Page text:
Julia Franck wins German Book Prize
Die Mittagsfrau (Lady Midday) by Julia Franck, 37, won the German Book Prize, a 25,000-euro annual award for original novels in German.
08 October 2007
Frankfurt (dpa) - Die Mittagsfrau (Lady Midday) by Julia Franck, 37, won the German Book Prize, a 25,000-euro annual award for original novels in German Monday.
The book is the story of a German woman, Helene, whose happy childhood comes to an abrupt end with the outbreak of the First World War, and the strains in her marriage, reaching a climax in the horrors of the Second World War.
Before the annual prize was set up two years ago, there was no major award at all for modern novels in German along the lines of the Man Booker Prize in Britain or France's Prix Goncourt.
The prize was instituted in 2005 to gain greater international attention for fiction by younger German authors. Last year's winner, The Have-Nots by Katharina Hacker, had strong sales in German and has since appeared in English.
Six novels had made it to the short list.
Der Mond und das Maedchen (The Moon and The Maiden) by Martin Mosebach is a comic account of a young married couple and what happens when they set up house in downtown Frankfurt.
Das bin doch ich (Surely That's Me) by Thomas Glavinic is a comic account of a fictional man (also called Thomas Glavinic) and his efforts to write a best-selling novel.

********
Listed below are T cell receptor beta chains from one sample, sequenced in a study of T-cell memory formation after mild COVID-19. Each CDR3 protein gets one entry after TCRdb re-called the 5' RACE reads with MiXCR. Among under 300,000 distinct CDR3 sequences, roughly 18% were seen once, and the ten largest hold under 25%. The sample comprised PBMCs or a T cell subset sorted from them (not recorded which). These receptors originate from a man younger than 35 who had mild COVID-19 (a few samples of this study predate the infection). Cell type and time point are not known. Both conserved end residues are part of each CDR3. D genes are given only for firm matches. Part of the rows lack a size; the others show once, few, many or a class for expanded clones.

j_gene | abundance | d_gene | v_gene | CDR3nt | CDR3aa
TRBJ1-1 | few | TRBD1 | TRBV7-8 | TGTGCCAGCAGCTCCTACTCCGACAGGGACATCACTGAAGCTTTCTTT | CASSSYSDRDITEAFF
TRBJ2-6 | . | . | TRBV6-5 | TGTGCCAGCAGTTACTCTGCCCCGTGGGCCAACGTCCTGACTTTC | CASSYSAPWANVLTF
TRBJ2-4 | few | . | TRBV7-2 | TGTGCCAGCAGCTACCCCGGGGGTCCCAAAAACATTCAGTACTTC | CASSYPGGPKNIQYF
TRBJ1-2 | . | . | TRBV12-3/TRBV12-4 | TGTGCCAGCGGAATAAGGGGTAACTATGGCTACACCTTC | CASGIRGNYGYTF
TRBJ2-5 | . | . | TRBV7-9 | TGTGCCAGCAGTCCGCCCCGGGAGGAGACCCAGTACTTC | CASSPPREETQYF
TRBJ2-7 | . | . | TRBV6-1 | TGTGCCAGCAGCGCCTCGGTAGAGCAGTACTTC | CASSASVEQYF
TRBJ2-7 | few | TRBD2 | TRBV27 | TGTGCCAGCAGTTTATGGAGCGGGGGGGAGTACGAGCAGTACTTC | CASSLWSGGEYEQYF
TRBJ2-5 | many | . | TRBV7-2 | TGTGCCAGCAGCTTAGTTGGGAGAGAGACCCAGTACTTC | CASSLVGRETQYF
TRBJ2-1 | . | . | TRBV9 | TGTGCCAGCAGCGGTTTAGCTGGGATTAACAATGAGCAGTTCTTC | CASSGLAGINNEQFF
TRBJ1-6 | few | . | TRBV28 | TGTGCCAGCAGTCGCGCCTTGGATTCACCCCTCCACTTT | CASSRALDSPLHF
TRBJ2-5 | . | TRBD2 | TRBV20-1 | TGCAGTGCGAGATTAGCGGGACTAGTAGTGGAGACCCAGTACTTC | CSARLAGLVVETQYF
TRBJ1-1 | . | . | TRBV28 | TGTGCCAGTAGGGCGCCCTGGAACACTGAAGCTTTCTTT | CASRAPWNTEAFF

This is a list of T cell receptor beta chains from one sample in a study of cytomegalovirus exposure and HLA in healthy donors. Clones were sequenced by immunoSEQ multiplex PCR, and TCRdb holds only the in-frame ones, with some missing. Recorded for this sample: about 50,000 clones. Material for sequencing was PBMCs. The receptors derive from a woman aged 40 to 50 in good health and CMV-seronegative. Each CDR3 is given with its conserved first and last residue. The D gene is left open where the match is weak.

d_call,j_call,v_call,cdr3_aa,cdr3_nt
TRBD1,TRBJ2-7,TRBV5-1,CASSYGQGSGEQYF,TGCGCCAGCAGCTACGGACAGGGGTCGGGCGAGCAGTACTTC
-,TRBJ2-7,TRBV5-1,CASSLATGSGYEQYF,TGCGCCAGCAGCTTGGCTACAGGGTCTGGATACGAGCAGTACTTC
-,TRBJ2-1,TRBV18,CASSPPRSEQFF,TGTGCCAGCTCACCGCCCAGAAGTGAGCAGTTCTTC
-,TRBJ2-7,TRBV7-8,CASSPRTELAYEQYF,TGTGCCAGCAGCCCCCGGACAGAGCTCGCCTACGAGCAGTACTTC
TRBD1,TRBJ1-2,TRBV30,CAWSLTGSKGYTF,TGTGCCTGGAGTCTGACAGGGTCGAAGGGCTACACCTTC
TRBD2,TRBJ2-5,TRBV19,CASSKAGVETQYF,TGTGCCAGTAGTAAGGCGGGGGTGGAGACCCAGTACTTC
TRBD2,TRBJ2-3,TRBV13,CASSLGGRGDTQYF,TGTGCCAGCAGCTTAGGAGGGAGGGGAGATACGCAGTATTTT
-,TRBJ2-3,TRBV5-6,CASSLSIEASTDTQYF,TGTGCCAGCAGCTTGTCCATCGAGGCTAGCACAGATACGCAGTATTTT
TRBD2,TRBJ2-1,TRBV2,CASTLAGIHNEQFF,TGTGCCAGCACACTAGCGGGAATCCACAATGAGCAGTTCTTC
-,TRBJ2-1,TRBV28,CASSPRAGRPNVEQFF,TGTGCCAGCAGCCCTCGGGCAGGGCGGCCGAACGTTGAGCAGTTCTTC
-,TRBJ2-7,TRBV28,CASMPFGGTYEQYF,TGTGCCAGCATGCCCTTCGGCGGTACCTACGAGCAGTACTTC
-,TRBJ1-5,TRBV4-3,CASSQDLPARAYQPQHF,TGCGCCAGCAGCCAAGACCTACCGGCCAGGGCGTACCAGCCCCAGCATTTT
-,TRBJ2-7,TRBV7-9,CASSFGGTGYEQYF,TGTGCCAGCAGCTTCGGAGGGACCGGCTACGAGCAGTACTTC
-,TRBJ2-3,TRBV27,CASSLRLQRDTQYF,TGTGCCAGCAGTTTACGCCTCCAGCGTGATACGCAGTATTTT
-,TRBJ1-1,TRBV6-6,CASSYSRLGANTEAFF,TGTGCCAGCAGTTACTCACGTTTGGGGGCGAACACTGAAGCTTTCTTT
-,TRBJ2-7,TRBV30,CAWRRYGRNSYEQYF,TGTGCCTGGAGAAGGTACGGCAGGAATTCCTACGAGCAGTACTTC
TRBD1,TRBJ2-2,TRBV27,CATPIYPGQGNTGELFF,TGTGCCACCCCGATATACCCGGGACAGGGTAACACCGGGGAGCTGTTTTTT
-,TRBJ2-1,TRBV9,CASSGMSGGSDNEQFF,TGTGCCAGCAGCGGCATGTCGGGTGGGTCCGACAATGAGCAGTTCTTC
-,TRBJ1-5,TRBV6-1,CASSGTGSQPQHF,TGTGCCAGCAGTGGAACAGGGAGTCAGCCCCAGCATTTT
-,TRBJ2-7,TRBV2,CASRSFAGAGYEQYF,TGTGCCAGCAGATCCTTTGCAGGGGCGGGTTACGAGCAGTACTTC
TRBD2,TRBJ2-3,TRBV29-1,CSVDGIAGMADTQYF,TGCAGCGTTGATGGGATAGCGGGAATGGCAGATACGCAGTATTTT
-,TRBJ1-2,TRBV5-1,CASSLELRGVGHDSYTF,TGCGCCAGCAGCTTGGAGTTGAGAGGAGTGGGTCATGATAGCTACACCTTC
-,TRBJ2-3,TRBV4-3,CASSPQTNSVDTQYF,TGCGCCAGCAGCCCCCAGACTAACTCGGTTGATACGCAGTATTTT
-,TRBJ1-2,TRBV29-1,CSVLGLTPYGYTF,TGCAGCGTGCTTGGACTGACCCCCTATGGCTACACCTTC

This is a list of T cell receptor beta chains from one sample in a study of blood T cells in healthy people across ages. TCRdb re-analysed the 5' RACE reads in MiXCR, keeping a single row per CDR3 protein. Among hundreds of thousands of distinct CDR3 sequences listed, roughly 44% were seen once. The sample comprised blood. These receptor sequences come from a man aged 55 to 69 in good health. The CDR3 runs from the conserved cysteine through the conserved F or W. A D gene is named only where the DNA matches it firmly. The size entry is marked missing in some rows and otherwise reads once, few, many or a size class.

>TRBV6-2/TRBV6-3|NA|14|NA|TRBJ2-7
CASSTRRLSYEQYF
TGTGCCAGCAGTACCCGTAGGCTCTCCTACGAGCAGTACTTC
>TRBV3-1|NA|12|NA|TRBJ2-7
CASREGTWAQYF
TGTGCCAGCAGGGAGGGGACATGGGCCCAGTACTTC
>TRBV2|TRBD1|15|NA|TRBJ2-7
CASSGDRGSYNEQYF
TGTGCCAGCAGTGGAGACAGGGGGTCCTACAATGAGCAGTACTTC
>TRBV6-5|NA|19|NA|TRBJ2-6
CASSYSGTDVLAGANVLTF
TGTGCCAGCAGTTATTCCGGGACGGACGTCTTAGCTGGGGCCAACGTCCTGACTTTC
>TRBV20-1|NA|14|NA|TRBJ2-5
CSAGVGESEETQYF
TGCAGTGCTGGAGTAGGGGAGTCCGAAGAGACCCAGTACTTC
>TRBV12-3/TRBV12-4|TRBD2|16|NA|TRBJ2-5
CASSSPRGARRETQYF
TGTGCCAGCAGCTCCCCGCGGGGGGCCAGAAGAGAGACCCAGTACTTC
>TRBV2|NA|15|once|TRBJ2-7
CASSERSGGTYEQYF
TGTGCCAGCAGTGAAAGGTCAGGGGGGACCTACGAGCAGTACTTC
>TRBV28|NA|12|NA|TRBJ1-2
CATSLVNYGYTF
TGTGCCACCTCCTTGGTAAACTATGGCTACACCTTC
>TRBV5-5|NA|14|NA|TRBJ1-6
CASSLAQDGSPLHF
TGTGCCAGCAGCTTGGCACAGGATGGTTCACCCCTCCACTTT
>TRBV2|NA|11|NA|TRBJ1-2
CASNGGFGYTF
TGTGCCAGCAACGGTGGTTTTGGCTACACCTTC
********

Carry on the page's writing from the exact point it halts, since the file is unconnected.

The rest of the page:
Abendland (Occident) by Michael Koehlmeier portrays two very different families in Austria and Germany through the whole course of the 20th century.
Boese Schafe (Angry Sheep) by Katja Lange-Mueller describes the love affair of a Berlin woman with a convicted criminal.
Wallner beginnt zu fliegen (Wallner Takes Flight) by Thomas von Steinaecker is yet another family saga, portraying a businessman, his unsettled musician son and an illegitimate grand-daughter.
Felicitas von Lovenberg, spokeswoman for the seven-member prize committee, said there had been spirited argument about the shortlist selection and unanimity was not to be expected.
Compared to other exports such as cars or turbines, contemporary German fiction is not well known outside central Europe. German novels have a reputation abroad of being very psychological and having weak plots.
The prize is to show that German authors can write well- characterized, entertaining stories along with the world's best.
The Boersenverein which administers the prize is the organization of publishers and booksellers in Germany.
Subject: German news